What to Expect from Your First Lesson

To inexperienced or new skiers, lessons can be an intimidating enterprise. Whether you ski in a group or sign up for a one-on-one private lesson, attention will be directed to your experience, form, and technique. To assuage your nerves, we have detailed exactly what you should expect from your first lesson. Though sessions may vary slightly, this basic blueprint should accurately communicate how the session is planned and set-up, allowing you to anticipate every part.

 

  1. Meeting your instructor. The lesson instructor will often provide their name, their skiing experience, and how long they have been teaching. This is an excellent opportunity to ask questions and inform the leader of any health issues or physical injuries. Additionally, this is the best time to inform the instructor of your goals for the lesson.

 

  1. Walking to the lift. If you are in a beginner class, the instructor will teach you how to properly hold your ski equipment. If lift is a short distance away, they may teach you how to skate, or use your skis to traverse flat stretches of terrain. If this is the case, you will also learn how to put your skis on.

 

  1. Practicing form. If you have never skied before, this is where you will learn the basics. These will likely be communicated as “pizza” and “french fry,” which are used to illustrate the shape you should make with your skis. Pizza is a perfect way for beginners to control speed and stop easily, whereas french fry will allow you to speed up and stop more accurately.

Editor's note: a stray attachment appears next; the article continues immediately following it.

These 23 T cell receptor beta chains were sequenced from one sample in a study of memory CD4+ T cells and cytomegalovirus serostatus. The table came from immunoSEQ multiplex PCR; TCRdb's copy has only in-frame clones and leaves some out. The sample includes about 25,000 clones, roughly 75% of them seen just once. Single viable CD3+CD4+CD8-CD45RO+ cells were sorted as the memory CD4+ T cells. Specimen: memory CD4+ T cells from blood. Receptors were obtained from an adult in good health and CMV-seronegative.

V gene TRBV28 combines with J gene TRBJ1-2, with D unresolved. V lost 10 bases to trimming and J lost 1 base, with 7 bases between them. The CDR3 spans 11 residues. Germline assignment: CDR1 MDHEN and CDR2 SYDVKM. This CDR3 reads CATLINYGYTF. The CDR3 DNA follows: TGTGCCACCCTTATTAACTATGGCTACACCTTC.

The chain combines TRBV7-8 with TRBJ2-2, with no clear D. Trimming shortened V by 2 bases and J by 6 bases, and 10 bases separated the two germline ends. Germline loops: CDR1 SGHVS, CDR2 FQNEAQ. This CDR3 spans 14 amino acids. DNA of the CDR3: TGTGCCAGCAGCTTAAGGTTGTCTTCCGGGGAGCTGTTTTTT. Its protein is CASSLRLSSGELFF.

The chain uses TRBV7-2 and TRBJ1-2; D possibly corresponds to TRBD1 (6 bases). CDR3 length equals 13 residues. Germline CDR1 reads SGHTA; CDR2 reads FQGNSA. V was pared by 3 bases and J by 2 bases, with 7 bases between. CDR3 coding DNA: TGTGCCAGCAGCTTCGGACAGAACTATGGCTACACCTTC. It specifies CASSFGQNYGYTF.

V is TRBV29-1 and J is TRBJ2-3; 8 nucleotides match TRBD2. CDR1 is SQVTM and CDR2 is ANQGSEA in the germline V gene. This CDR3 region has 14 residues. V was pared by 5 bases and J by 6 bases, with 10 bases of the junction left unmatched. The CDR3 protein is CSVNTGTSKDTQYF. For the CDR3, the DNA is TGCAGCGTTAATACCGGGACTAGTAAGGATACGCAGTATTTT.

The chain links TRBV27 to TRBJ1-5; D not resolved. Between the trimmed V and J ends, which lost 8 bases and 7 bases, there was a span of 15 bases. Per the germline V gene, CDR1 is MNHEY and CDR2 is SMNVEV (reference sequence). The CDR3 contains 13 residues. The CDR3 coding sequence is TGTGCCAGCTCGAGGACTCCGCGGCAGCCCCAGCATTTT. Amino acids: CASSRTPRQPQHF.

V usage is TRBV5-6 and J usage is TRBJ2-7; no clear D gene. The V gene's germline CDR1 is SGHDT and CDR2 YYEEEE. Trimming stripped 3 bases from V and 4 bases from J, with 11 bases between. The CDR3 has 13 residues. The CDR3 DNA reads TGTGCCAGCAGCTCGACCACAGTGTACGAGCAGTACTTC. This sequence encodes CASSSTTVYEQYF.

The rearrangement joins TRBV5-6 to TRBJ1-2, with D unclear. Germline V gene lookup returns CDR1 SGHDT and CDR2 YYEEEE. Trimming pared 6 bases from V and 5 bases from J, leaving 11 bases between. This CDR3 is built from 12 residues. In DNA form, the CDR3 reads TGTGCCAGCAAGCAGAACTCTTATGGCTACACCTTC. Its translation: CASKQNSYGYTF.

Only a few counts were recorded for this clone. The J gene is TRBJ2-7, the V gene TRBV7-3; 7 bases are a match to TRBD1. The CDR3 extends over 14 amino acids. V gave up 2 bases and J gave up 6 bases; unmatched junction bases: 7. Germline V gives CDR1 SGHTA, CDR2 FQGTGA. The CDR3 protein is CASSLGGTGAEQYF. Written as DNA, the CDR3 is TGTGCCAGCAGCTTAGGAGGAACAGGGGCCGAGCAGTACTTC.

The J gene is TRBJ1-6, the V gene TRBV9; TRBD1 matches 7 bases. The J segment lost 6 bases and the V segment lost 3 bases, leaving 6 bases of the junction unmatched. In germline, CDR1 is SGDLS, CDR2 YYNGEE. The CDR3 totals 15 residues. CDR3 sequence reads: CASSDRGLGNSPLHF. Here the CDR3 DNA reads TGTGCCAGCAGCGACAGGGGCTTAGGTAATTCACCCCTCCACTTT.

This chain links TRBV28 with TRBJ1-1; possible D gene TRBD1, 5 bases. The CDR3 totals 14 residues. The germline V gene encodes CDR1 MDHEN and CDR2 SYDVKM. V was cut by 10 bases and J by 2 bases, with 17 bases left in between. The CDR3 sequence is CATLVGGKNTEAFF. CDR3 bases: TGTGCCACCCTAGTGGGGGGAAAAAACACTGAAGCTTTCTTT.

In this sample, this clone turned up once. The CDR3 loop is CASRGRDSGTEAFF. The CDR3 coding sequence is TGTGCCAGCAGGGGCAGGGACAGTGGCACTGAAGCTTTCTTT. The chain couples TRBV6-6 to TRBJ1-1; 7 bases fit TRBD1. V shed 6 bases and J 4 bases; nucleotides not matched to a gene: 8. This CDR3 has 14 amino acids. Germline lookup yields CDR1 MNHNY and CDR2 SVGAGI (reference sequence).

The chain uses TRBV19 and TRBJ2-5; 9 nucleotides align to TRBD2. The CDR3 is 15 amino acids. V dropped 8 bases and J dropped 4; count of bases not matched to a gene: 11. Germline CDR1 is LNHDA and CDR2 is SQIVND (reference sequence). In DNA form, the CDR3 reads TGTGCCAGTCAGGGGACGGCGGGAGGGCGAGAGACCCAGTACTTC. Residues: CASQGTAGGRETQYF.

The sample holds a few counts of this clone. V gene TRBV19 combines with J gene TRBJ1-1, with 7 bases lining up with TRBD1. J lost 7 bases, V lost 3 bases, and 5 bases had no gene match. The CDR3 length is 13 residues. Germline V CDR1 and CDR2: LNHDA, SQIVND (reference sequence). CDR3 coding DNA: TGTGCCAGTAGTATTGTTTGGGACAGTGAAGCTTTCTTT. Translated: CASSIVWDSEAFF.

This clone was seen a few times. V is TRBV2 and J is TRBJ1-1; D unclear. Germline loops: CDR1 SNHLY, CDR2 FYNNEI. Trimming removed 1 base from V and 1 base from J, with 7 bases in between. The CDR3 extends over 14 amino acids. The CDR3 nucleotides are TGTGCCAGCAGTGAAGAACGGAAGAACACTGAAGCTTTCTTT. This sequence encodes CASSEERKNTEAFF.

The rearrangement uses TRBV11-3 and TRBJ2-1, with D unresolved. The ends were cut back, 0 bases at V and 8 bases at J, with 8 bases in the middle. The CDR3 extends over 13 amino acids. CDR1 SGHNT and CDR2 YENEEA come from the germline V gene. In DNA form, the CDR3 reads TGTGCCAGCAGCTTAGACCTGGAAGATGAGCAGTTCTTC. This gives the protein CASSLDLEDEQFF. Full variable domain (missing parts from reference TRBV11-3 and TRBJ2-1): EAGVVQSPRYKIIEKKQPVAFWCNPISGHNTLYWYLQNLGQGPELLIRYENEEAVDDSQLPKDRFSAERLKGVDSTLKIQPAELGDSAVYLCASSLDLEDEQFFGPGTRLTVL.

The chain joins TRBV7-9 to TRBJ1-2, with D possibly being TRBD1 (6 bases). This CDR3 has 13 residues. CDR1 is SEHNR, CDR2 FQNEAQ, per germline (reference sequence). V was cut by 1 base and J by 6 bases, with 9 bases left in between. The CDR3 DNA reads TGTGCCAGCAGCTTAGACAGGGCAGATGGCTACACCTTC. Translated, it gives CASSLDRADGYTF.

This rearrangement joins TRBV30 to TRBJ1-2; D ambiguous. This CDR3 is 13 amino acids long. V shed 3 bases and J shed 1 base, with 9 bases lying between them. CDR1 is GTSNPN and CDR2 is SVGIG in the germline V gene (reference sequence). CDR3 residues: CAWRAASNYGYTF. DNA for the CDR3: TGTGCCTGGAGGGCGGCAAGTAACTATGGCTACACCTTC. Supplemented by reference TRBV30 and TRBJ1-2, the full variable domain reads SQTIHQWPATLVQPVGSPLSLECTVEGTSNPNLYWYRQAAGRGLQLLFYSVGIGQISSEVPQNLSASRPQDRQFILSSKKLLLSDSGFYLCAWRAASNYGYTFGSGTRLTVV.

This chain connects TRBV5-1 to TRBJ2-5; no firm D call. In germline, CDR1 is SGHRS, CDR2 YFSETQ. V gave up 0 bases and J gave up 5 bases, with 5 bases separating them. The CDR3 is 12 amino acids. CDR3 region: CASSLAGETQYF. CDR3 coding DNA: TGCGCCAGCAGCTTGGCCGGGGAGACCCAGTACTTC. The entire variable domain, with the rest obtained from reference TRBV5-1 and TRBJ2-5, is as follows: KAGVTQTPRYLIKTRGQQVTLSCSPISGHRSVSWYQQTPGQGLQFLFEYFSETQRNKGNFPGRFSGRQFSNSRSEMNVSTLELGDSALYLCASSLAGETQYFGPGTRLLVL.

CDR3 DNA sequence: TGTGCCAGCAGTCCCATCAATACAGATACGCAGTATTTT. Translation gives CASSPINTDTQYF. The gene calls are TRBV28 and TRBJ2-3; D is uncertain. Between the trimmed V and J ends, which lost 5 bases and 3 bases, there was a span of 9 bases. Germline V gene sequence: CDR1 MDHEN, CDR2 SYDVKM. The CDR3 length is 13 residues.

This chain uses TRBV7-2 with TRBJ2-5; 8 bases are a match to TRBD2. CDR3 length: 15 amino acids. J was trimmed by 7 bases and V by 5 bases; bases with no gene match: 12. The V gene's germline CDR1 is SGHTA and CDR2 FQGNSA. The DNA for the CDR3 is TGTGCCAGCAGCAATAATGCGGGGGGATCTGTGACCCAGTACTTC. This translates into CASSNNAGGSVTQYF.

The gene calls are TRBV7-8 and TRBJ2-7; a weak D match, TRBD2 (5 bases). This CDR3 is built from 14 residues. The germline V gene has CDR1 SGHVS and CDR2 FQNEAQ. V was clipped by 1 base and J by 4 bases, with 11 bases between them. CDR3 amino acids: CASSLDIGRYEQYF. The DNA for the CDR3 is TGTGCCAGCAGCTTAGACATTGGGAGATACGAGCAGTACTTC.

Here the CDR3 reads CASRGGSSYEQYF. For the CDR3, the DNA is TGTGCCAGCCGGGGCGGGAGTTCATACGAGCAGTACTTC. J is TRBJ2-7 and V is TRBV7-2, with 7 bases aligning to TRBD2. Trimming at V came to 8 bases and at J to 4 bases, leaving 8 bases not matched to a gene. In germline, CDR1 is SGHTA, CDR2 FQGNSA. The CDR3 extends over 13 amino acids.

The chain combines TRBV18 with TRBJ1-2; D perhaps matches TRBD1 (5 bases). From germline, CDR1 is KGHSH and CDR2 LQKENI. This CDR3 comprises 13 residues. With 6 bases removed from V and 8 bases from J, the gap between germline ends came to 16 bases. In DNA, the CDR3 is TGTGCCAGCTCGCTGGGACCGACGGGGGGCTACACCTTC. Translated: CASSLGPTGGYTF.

1. Riding the lift. Depending on your experience level, you will take either the magic carpet, rope tow, or chair lift. Some resorts have other types of lifts, such as T- and J-bars.

 

  1. Practicing on the slope. If you are in a group lesson, you will likely line up and follow the instructor down the mountain. If you are in a private lesson, you will either follow the instructor or they will ski slightly next to or behind you. This will comprise the majority of the lesson.

 

At the end of the lesson, you should thank your instructor and ask for potential next-steps. If you enjoyed the process, you may want to sign up for additional lessons. The instructor will be able to provide guidance and advice.

 

 

About the author: Corey Russell